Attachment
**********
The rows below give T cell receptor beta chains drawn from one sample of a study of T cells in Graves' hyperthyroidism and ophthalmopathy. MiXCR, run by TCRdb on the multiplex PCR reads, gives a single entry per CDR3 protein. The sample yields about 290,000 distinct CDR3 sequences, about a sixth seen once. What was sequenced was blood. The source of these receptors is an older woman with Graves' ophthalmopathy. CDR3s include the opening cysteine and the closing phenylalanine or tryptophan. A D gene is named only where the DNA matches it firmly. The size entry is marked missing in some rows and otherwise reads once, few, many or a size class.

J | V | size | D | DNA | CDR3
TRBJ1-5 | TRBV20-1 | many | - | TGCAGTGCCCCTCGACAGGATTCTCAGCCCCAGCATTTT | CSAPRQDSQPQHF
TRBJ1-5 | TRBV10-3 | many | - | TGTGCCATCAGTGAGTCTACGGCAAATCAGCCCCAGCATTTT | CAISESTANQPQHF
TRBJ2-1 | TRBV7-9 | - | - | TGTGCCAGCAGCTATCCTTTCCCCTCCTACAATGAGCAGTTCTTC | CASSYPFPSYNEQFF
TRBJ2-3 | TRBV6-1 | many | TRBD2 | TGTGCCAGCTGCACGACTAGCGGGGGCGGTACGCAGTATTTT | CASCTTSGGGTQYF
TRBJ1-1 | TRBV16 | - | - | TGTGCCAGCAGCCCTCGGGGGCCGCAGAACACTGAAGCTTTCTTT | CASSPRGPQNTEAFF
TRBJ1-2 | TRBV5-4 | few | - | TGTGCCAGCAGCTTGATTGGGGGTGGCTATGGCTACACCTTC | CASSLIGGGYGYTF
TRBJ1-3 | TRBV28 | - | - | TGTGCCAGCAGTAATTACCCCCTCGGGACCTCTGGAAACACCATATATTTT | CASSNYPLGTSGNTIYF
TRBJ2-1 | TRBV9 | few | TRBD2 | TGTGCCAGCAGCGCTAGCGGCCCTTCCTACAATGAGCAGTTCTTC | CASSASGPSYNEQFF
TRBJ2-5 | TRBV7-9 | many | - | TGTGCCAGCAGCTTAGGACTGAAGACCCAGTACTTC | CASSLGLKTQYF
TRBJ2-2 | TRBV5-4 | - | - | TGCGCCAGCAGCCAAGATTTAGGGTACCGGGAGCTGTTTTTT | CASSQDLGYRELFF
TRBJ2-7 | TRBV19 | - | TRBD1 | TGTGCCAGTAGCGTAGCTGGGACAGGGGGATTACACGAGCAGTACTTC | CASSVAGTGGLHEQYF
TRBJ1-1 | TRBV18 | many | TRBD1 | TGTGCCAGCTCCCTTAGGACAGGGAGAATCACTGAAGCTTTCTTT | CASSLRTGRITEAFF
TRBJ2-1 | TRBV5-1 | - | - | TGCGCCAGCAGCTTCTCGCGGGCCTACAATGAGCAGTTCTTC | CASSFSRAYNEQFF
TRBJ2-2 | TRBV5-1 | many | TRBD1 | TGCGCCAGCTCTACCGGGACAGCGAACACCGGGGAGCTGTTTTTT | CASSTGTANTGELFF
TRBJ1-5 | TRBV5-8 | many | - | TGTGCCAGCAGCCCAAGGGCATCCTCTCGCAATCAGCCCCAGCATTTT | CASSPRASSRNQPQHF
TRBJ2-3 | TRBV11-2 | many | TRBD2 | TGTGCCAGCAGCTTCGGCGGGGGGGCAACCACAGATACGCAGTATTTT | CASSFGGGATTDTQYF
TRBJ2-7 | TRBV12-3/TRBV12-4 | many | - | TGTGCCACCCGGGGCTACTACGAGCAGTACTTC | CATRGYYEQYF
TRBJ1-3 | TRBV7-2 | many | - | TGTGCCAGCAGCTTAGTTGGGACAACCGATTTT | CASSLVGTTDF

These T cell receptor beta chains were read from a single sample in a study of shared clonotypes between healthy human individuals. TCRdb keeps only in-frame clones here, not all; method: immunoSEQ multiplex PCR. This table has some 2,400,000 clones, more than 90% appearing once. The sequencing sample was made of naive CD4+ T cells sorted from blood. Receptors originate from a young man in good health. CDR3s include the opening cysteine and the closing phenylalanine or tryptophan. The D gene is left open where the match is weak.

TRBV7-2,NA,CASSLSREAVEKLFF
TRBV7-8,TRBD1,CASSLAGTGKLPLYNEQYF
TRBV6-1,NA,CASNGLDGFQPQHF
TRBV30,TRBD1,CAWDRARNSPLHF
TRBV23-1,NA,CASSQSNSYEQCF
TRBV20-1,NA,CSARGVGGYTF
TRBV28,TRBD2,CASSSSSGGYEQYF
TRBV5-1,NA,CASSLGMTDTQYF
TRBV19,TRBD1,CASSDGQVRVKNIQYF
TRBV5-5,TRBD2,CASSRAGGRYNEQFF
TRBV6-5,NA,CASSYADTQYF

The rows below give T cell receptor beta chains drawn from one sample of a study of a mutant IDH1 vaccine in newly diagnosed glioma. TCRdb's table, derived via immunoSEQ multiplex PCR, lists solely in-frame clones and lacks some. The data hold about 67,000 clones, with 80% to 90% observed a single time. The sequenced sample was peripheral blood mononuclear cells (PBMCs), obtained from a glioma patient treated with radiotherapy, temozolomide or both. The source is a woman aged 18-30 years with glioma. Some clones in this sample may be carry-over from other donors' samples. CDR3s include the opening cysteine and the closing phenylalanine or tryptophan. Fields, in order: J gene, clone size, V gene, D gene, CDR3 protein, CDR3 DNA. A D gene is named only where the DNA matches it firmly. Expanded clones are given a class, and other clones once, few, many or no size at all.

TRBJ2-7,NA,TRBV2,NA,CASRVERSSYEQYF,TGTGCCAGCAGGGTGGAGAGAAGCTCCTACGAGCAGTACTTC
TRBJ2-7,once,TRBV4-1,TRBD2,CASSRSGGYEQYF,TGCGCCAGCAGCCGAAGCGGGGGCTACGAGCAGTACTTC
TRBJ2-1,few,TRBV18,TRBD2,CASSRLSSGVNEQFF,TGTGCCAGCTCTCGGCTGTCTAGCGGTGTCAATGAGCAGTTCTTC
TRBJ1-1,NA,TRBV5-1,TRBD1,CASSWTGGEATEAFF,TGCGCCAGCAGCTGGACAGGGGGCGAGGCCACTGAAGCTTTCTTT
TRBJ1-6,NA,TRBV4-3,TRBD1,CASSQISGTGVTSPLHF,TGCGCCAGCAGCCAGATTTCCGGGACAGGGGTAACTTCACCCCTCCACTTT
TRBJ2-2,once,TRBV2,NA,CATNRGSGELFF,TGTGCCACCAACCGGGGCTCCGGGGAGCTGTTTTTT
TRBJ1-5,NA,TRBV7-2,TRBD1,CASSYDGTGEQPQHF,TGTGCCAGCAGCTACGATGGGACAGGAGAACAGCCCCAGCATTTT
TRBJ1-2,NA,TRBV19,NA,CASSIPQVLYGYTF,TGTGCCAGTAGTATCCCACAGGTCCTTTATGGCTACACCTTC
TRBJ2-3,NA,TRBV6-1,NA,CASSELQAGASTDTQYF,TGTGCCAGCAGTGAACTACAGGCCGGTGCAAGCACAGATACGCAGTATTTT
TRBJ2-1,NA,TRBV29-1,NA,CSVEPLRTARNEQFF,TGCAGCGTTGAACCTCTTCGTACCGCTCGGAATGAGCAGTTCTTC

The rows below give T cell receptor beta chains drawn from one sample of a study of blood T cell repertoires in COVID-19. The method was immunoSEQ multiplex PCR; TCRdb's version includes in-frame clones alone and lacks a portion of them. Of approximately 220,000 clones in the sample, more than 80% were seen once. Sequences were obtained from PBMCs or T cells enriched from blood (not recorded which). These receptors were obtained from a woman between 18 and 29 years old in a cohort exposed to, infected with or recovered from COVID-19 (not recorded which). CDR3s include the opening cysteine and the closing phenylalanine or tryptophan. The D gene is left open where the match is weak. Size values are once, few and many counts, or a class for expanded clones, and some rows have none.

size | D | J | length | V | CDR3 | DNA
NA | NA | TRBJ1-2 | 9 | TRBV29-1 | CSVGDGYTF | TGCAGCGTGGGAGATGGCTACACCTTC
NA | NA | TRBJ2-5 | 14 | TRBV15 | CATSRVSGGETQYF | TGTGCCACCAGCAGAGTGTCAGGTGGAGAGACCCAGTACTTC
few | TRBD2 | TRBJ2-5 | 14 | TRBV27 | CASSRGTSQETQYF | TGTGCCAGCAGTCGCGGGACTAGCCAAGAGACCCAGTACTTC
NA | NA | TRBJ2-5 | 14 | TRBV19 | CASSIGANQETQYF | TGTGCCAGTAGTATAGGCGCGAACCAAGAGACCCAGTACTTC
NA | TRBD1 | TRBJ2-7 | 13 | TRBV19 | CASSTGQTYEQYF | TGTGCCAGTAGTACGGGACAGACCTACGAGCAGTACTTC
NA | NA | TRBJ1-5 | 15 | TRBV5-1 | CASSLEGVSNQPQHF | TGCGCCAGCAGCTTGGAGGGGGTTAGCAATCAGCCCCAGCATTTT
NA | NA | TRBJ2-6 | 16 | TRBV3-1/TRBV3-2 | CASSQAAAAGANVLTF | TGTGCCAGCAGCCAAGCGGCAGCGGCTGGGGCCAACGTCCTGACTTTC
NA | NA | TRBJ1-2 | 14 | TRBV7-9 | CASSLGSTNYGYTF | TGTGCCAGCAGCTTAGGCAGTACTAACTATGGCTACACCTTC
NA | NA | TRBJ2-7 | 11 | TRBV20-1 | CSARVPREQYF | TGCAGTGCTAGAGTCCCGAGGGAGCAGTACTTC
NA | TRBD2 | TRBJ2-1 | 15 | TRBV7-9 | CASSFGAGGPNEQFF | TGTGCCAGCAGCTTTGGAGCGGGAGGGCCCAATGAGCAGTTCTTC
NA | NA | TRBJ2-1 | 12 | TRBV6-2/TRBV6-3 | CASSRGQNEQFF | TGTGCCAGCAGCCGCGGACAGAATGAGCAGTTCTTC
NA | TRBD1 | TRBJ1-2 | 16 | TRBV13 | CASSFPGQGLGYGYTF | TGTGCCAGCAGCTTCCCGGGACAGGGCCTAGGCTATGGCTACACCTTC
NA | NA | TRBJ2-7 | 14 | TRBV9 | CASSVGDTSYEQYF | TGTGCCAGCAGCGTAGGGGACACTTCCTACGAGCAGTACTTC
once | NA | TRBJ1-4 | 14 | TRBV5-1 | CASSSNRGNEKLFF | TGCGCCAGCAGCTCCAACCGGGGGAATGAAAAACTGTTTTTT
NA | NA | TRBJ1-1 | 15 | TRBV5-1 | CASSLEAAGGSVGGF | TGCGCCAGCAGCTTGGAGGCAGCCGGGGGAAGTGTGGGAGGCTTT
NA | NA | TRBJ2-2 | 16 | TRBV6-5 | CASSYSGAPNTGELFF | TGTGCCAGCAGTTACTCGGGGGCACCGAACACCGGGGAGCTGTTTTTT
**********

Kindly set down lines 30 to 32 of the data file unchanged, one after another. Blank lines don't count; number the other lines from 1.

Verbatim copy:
TRBV19,TRBD1,CASSDGQVRVKNIQYF
TRBV5-5,TRBD2,CASSRAGGRYNEQFF
TRBV6-5,NA,CASSYADTQYF